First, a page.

Proteins that are highly digestible and have a high biological value, such as cottage cheese or tofu, are recommended. Cottage cheese is easily digested and most pets do not have milk protein allergies. Meat can also be tried, although some pets may lose tolerance to meat and develop a temporary sensitivity to meat during injury to the intestinal tract cause by vomiting or diarrhea. Additionally, meat stimulates more acid to be secreted in the stomach than tofu. If meat is to be fed, low-fat beef or preferably chicken or turkey can be tried.

    Diet For Dogs With Inflammatory Bowel Disease

    Dogs with gastrointestinal disease need diets with highly digestible protein that are also low in fat. Low-fat cottage cheese (1/2 to 2/3 cup) is used to provide protein (tofu with 1/8 tsp of added salt can be used if the dog refuses cottage cheese).

    Brown or white rice (2 cups) is an easily digestible carbohydrate source (boiled or baked potatoes can be tried if the dog refuses rice). Potassium can be added using supplements such as Tumil-K (available through veterinarians) or by adding 1/4-1/2 tsp of salt supplement.

    This diet would provide approximately 500 kcal with 27 grams of protein and two grams of fat.

    Include, two to three bonemeal tablets (10 grain or equivalent) or 3/4 teaspoon of bonemeal powder to supply calcium and phosphorus, with a multi-vitamin mineral supplement using the label instructions is added as the pet improves.

    Alternatively, a natural product from Standard Process (1 Calcifood Wafers or 2 Calcium Lactate with each 2 bonemeal tablets) can be used.

    When possible, natural vitamins made from raw whole foods, rather than synthetic vitamins (although both can be used in combination) are preferred, as the natural vitamins also supply plant phytochemicals, enzymes, and other nutrients not found in chemically-synthesized vitamins. Catalyn from Standard Process can be used in this recipe, at a dose of 1 Catalyn per 25 pounds; Canine Plus (VetriScience) could also be used following label dosages.

    Fresh, raw or slightly steamed vegetables can be used as a top dressing for the diet for extra nutrition and variety as the pet improves. Most vegetables provide approximately 25 kcal per 1/2 cup.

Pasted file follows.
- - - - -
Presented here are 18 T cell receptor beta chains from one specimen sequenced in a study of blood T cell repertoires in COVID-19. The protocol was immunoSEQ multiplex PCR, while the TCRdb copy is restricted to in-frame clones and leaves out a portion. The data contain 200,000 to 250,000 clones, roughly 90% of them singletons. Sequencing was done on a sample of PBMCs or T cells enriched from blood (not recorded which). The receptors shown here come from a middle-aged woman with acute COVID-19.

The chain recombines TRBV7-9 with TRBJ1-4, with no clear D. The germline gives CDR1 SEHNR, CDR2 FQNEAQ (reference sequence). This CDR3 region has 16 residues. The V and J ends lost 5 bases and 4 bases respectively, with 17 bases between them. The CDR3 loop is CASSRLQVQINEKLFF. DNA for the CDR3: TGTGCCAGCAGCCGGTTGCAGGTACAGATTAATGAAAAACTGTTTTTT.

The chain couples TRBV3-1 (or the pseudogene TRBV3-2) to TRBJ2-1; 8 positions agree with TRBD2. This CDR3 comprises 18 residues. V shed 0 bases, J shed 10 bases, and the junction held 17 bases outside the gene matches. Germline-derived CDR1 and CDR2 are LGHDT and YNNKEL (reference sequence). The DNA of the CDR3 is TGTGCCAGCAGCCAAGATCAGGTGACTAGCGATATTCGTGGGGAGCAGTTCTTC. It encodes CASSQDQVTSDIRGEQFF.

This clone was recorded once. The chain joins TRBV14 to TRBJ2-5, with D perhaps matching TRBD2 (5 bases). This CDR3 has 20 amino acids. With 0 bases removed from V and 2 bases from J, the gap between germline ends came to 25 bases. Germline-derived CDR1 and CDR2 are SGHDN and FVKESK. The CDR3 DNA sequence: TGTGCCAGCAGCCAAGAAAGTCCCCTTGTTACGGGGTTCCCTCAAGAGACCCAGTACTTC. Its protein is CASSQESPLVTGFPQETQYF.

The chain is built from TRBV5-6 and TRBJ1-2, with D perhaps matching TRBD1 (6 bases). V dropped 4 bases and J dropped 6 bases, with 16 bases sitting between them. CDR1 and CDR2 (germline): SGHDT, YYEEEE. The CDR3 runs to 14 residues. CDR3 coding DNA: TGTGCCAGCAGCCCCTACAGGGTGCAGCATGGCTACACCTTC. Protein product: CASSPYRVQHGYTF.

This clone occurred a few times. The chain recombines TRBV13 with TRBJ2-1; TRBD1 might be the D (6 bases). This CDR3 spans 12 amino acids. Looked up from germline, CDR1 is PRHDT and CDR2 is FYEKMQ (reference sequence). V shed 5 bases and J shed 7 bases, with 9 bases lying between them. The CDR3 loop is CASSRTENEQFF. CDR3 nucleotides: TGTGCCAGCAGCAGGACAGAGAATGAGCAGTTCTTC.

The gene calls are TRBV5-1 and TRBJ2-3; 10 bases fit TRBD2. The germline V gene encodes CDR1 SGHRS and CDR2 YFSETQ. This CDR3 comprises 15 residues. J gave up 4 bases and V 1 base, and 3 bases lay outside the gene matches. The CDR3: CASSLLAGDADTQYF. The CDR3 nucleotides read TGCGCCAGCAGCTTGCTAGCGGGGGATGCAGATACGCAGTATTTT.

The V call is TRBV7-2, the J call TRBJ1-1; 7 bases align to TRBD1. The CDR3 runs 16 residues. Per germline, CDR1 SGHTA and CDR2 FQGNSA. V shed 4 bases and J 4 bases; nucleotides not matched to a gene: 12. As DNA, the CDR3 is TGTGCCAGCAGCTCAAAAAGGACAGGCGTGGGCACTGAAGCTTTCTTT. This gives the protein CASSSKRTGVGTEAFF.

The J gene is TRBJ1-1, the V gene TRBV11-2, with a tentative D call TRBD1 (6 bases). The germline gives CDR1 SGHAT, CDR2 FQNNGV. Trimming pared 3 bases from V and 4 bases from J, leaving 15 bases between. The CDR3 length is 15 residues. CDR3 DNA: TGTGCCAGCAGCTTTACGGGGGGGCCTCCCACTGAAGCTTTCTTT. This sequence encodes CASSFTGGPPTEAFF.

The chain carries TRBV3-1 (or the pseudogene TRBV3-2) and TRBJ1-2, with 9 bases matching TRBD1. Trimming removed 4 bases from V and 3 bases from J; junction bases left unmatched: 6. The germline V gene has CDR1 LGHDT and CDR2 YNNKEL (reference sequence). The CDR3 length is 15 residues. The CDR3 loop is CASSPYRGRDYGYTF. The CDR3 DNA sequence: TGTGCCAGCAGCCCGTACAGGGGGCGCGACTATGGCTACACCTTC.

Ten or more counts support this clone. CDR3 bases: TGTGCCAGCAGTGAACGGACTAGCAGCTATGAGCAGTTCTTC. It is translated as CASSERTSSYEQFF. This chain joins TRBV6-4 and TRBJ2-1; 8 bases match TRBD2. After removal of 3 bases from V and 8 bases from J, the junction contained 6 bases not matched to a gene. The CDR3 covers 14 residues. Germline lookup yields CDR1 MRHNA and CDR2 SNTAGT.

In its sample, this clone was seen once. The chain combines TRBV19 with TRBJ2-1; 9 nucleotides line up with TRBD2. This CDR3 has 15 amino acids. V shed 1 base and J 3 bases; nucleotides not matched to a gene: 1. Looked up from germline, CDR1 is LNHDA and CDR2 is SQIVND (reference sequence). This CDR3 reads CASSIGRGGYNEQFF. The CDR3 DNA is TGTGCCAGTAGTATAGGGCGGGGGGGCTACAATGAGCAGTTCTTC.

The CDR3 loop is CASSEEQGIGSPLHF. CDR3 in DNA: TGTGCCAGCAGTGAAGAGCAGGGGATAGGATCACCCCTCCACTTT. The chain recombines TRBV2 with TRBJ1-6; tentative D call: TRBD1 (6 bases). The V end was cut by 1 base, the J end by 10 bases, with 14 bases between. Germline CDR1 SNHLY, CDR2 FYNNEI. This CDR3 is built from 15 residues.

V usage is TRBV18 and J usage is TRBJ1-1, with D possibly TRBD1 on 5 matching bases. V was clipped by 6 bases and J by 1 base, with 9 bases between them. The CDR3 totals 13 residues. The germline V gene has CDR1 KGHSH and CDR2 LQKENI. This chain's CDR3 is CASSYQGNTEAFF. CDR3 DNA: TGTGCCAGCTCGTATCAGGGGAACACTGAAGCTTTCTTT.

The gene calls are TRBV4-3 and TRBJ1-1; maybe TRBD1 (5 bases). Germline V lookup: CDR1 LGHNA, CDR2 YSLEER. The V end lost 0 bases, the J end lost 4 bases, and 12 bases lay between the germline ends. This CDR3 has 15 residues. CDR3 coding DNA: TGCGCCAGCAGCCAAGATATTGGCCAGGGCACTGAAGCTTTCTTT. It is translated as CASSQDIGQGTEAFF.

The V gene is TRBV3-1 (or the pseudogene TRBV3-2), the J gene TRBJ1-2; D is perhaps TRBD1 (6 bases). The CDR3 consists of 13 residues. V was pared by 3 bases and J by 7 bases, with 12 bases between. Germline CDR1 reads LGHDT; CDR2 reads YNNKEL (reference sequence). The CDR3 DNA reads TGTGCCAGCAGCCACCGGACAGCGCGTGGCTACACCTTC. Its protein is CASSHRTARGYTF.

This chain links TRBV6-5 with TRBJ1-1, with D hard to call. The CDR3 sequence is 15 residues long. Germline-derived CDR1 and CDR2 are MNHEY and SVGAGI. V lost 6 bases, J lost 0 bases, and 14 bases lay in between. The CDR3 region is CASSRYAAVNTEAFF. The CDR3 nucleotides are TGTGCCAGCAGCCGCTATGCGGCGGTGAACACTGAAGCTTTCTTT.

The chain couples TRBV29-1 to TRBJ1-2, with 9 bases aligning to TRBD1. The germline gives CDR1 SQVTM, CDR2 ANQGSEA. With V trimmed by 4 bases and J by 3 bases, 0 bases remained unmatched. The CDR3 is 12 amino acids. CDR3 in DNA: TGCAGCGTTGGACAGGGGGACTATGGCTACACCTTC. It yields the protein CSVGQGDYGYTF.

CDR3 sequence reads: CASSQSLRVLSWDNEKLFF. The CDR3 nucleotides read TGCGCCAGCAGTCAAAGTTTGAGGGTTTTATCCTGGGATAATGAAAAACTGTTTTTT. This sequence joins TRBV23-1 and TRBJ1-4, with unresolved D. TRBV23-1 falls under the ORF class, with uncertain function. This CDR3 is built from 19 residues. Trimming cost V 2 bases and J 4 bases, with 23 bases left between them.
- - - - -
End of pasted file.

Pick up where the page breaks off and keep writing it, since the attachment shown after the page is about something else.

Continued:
In general, the above recipe supplies the daily nutritional and calorie needs for a 12-13 pound dog. The actual amount to feed will vary based upon the pet's weight.

    Diet For Cats

    Cats with gastrointestinal disease can do well with slight variations to this basic diet.

    1/3 to 1/2 pound ground meat (turkey, chicken, lamb, beef )

    1/2 to 1 large hard-boiled egg

    1/8 teaspoon salt substitute

    100 mg taurine

    You may add 1/4 to 1/2 cup brown or white rice. You may also prefer to use Tumil-K instead of a salt supplement.

    This diet provides approximately 275 kcal with 30 grams of protein and 16 grams fat.

    One to two bonemeal tablets (10 grain or equivalent) or 1/4 to 1/2 tsp of bonemeal powder to supply calcium and phosphorus with a multi-vitamin mineral supplement using label instructions is added as the pet improves. Alternatively, you may use 1 Calcifood Wafer or 2 Calcium Lactate tablets for each two bonemeal tablets.

    When possible use natural vitamins made from raw whole foods, rather than synthetic vitamins. Or a combination of both. Catalyn can be used as the natural vitamin, at a dose of 1 Catalyn per 10 pounds. NuCat (VetriScience) could also be used following label dosages.

    Fresh, raw or slightly steamed vegetables can be used as a top dressing. Most provide approximately 25 kcal per 1/2 cup, although most cats will not eat vegetables. In general, the above recipe supplies the daily nutritional and calorie needs for a 9.10 pound cat.

    NOTE: Before you start to feed your dog or cat a home-prepared diet, it is strongly recommended you discuss your decision with your veterinarian or a holistic vet in your area.